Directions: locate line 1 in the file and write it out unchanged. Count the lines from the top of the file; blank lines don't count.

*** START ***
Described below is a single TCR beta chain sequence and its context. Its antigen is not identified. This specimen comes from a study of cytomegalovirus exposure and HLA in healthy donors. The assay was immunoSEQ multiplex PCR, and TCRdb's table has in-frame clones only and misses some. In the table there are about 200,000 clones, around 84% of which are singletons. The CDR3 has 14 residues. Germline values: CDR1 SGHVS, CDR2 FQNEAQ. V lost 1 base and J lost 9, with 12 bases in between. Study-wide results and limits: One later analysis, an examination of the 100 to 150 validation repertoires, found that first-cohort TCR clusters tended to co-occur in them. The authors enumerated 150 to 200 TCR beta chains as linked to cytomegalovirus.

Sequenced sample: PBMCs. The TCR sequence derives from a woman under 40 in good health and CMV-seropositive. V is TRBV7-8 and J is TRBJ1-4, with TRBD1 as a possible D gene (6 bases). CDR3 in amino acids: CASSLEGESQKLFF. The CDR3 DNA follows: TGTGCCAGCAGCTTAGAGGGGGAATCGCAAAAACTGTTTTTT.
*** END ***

Described below is a single TCR beta chain sequence and its context. Its antigen is not identified. This specimen comes from a study of cytomegalovirus exposure and HLA in healthy donors. The assay was immunoSEQ multiplex PCR, and TCRdb's table has in-frame clones only and misses some. In the table there are about 200,000 clones, around 84% of which are singletons. The CDR3 has 14 residues. Germline values: CDR1 SGHVS, CDR2 FQNEAQ. V lost 1 base and J lost 9, with 12 bases in between. Study-wide results and limits: One later analysis, an examination of the 100 to 150 validation repertoires, found that first-cohort TCR clusters tended to co-occur in them. The authors enumerated 150 to 200 TCR beta chains as linked to cytomegalovirus.